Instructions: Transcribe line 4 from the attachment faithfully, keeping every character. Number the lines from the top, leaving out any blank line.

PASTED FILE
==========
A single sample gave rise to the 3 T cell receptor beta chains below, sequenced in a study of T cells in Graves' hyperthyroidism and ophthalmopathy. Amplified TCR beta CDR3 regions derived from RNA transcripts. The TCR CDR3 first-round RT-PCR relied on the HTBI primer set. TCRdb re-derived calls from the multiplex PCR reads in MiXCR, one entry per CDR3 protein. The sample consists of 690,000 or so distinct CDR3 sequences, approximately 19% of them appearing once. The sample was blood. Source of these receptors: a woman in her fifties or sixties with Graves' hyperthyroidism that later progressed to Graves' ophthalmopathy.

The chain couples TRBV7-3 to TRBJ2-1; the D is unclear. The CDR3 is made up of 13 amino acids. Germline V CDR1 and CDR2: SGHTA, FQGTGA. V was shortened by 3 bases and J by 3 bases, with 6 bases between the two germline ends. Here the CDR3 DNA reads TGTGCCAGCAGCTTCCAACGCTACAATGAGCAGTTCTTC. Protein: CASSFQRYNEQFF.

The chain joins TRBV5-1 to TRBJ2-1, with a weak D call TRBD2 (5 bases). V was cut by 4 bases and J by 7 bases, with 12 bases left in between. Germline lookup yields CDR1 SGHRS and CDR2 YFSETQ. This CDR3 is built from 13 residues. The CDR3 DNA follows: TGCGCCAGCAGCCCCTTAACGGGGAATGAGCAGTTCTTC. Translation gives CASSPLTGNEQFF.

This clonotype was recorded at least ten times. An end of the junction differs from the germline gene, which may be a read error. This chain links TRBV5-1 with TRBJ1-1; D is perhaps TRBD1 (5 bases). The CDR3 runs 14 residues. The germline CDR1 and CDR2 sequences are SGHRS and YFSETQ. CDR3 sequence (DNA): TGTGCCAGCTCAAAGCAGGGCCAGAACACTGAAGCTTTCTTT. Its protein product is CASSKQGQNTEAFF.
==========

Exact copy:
This clonotype was recorded at least ten times. An end of the junction differs from the germline gene, which may be a read error. This chain links TRBV5-1 with TRBJ1-1; D is perhaps TRBD1 (5 bases). The CDR3 runs 14 residues. The germline CDR1 and CDR2 sequences are SGHRS and YFSETQ. CDR3 sequence (DNA): TGTGCCAGCTCAAAGCAGGGCCAGAACACTGAAGCTTTCTTT. Its protein product is CASSKQGQNTEAFF.